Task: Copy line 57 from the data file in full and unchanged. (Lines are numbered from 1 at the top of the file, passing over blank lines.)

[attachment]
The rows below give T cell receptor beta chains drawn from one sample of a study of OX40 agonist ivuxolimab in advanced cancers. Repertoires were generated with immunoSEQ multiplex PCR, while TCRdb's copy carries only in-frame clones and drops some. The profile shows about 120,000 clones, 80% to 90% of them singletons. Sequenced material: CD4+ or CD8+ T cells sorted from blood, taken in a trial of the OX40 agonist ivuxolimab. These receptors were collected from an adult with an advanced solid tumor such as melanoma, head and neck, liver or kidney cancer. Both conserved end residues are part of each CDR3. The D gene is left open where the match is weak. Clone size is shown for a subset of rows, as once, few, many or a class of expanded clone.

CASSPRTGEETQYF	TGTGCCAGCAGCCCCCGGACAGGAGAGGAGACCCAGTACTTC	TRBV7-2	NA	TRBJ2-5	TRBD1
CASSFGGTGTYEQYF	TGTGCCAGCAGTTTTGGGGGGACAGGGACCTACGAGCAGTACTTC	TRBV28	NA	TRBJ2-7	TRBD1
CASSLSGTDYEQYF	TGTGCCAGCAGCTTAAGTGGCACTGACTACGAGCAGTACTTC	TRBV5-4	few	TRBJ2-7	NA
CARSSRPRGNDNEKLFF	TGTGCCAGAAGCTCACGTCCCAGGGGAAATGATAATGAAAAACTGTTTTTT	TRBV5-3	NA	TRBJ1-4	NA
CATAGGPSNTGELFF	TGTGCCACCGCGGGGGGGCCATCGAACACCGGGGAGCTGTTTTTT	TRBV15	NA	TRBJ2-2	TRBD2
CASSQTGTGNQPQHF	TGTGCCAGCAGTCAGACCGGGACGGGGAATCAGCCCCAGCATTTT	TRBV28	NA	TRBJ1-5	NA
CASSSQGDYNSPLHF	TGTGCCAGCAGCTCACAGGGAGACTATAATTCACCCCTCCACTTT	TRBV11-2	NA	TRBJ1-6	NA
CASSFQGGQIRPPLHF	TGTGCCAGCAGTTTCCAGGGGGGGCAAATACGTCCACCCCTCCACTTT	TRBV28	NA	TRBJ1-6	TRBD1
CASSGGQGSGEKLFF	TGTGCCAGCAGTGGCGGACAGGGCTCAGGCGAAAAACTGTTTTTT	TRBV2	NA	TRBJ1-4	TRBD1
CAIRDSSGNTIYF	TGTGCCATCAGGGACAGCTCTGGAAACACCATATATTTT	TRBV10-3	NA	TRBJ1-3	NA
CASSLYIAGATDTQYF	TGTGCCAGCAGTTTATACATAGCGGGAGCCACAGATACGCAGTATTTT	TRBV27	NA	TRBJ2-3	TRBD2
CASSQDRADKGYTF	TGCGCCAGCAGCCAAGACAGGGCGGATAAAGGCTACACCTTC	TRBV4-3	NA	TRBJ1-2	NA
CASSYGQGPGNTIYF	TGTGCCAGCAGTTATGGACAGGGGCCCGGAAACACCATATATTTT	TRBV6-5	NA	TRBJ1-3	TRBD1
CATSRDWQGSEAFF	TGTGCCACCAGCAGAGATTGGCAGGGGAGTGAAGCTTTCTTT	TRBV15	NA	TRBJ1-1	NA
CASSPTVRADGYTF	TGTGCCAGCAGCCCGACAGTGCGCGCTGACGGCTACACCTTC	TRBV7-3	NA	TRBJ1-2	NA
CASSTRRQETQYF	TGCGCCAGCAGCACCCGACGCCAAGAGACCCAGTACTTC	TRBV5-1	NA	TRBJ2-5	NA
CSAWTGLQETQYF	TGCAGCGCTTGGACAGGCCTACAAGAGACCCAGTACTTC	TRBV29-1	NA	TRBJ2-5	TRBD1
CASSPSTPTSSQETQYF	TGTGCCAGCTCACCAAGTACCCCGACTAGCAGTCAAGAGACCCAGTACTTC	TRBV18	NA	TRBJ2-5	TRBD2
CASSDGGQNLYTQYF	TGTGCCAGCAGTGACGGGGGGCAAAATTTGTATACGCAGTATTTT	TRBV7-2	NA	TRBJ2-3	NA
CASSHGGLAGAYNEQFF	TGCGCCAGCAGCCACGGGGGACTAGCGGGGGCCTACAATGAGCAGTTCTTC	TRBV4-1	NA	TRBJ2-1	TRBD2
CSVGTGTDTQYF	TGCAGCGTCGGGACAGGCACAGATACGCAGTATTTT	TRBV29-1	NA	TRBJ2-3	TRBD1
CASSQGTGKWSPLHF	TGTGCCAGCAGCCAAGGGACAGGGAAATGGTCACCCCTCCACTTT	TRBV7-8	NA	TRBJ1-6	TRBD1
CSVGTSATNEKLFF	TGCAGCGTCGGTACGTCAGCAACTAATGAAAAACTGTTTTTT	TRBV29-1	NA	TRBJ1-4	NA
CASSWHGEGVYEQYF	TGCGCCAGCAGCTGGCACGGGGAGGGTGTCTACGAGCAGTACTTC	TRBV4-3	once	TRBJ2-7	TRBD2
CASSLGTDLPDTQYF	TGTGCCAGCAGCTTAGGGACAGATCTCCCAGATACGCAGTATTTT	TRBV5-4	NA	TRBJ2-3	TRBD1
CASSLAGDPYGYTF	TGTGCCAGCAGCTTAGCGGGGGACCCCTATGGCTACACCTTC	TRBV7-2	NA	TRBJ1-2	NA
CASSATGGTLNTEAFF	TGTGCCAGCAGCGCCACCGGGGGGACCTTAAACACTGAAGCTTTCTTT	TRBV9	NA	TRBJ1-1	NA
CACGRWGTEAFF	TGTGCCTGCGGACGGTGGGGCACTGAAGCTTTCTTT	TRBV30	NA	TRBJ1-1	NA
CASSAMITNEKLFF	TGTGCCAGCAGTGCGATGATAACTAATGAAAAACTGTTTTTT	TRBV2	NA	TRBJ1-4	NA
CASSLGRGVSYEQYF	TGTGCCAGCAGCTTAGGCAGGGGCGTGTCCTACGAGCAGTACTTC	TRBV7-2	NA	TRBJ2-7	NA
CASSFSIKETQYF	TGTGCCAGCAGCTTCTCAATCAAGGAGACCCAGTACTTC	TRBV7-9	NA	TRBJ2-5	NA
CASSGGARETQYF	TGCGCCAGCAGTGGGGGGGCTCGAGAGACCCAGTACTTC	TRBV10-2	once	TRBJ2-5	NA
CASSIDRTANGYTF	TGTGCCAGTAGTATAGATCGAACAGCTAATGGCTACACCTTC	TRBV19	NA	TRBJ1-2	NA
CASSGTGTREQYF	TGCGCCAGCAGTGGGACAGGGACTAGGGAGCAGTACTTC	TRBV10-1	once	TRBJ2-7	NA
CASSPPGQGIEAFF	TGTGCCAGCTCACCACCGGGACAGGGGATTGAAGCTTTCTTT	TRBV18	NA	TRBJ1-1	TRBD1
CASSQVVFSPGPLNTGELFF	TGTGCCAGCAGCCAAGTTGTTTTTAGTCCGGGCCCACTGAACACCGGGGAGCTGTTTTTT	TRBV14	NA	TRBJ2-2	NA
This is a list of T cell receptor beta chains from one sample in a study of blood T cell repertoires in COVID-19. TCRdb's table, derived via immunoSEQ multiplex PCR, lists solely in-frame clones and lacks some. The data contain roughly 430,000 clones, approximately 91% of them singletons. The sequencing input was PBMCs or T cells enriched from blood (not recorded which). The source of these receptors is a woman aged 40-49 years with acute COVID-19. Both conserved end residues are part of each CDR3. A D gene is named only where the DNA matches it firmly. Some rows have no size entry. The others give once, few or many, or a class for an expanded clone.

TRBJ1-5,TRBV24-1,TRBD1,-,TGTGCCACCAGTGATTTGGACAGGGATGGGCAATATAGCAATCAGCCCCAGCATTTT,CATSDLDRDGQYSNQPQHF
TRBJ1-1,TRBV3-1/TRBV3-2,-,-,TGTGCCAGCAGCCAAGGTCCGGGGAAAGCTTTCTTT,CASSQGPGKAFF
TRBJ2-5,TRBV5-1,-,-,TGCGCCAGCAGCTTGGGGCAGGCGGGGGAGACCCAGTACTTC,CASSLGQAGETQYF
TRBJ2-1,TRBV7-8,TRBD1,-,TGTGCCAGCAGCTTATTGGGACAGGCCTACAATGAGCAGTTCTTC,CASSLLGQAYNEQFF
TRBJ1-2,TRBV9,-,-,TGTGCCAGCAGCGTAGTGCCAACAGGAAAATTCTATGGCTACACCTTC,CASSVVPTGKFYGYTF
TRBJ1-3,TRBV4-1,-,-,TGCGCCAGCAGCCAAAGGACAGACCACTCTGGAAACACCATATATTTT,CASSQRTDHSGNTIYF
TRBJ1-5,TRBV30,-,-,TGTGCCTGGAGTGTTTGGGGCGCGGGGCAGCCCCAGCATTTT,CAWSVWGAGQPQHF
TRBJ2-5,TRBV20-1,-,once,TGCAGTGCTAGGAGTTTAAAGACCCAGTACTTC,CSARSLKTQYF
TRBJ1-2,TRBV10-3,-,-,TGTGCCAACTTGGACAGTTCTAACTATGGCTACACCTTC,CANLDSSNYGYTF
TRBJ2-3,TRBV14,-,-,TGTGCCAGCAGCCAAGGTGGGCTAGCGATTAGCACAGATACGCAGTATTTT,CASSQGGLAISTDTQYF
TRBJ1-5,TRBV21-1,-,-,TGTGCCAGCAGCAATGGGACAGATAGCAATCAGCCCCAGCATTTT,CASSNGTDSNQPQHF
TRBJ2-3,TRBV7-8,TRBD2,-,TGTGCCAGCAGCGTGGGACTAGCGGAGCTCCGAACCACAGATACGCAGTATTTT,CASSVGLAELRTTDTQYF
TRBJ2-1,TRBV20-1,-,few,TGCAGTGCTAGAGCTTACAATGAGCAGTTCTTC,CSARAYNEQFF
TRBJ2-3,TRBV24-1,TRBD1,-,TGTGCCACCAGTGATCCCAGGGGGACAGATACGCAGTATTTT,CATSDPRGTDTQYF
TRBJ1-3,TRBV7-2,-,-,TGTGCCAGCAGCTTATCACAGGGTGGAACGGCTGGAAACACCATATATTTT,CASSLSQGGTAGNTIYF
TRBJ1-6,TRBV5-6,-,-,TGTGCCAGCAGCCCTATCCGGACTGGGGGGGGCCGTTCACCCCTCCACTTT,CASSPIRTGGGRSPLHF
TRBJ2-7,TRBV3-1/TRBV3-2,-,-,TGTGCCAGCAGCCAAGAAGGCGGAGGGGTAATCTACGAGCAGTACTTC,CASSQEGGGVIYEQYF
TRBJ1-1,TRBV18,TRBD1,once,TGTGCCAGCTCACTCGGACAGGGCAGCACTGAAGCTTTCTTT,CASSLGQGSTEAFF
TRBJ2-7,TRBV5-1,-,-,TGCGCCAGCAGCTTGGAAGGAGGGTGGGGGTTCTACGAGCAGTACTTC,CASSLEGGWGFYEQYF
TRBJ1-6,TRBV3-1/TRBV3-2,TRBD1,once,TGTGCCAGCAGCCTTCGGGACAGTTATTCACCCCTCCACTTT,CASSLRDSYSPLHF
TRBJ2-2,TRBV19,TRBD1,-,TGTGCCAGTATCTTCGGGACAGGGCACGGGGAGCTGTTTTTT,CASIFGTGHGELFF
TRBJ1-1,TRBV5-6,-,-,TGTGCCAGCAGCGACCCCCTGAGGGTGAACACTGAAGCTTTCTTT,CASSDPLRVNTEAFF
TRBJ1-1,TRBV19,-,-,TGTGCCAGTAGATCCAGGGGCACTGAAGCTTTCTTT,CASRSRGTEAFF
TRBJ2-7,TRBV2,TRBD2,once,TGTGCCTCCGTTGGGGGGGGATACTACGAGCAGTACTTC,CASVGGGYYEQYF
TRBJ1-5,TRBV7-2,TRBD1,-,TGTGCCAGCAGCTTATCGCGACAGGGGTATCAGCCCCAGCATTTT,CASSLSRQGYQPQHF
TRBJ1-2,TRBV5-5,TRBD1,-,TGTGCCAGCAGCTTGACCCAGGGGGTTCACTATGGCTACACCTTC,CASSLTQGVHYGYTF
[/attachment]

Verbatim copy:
TRBJ2-7,TRBV5-1,-,-,TGCGCCAGCAGCTTGGAAGGAGGGTGGGGGTTCTACGAGCAGTACTTC,CASSLEGGWGFYEQYF